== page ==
Kouigns Amann

I’m back on the bake-along bandwagon!  This time around, Rose’s ‘Alpha’ Bakers are starting off with a bang – we’re baking Kouigns Amann, which are the recipe that made the cover of The Baking Bible.  These are a laminated pastry, which means they’re made with thin layers of dough and fat – in this case, bread dough and butter.  Think croissant, but with some sugar in the mix. In other words, they’re delicious. I made these once before, as part of the group that helped test some of the recipes, but I couldn’t blog about them at that time, under a strict non-disclosure agreement!

Oh, and I apologize for the lousy pictures in this post. I think it’s going to take me a bit to get back into the swing of things with the bake-along blogging. I did my photography today with my phone’s camera, which is usually pretty decent, but I wasn’t paying enough attention and ended up with several blurry shots.

Laminated doughs aren’t actually all that difficult, as long as you’re patient. It’s all about keeping the butter & dough at the right temperatures.  You start out by making the dough, and letting it rest. While it rests, you shape your butter into a square (5″ in this case). I used Stirling Creamery’s 84% “Euro style” butter for the first time for this recipe, and I think it was worth it!  Shape the dough into a larger square (8″ here), and lay the butter square on top, at a diagonal.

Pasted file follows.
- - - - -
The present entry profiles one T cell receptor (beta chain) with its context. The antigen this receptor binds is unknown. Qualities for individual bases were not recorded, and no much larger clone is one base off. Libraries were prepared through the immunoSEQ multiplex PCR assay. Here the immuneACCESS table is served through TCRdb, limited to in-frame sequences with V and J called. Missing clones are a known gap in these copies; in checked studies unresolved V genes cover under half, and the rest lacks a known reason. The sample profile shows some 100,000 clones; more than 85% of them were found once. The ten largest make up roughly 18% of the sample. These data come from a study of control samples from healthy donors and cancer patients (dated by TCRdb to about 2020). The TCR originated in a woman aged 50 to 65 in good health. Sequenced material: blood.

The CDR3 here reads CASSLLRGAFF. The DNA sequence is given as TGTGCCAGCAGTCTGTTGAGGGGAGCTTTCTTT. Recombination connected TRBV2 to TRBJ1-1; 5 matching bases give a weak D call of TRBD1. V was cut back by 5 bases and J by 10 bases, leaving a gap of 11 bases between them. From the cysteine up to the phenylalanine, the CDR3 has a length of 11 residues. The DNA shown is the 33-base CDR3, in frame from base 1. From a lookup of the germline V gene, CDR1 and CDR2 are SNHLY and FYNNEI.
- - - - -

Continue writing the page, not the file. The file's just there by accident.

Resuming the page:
Dough ready for the butter square
Dough ready for the butter square

Mark where the butter lines up, then roll out the corners of the dough from that point outwards. At this point, the butter should be close to room temperature, and warm enough that it’s a similar consistency to the dough. Follow the recommended temperature in Rose’s books, and you’ll never go wrong.

Dough flaps rolled out and butter in position
Dough flaps rolled out and butter in position

Then, fold the flaps in and over, covering the butter, and pinch the seams to seal all that butter inside.

Butter enveloppe
Butter envelope

Then, roll it into a rectangle, and fold it up like a business letter.

Getting ready to rest for an hour
Getting ready to rest for an hour

After you’ve wrapped it up in plastic wrap, it goes into the fridge for an hour to rest. After the first ‘turn’, it has 3 layers of butter. For the second turn, you repeat the process – roll it out into a rectangle, then fold it again (it now has 9 layers of butter, if you’ve been keeping track), then back into the fridge for another hour. The 3rd turn is a bit different.  You clean all the flour off your work surface, and sprinkle it with sugar instead.

Rolling it out in sugar
Rolling it out in sugar

The sugar works surprisingly well at keeping it from sticking to the counter, and on the plus side – sugar! You do the tri-fold again (27 butter layers, now!), then it goes into the freezer for 1/2 an hour, and then back into the fridge for one last 1/2 hour rest.  From here, it’s simple – roll it out into a large rectangle and cut it into 8 pieces. Each square is then rolled a bit thinner/bigger.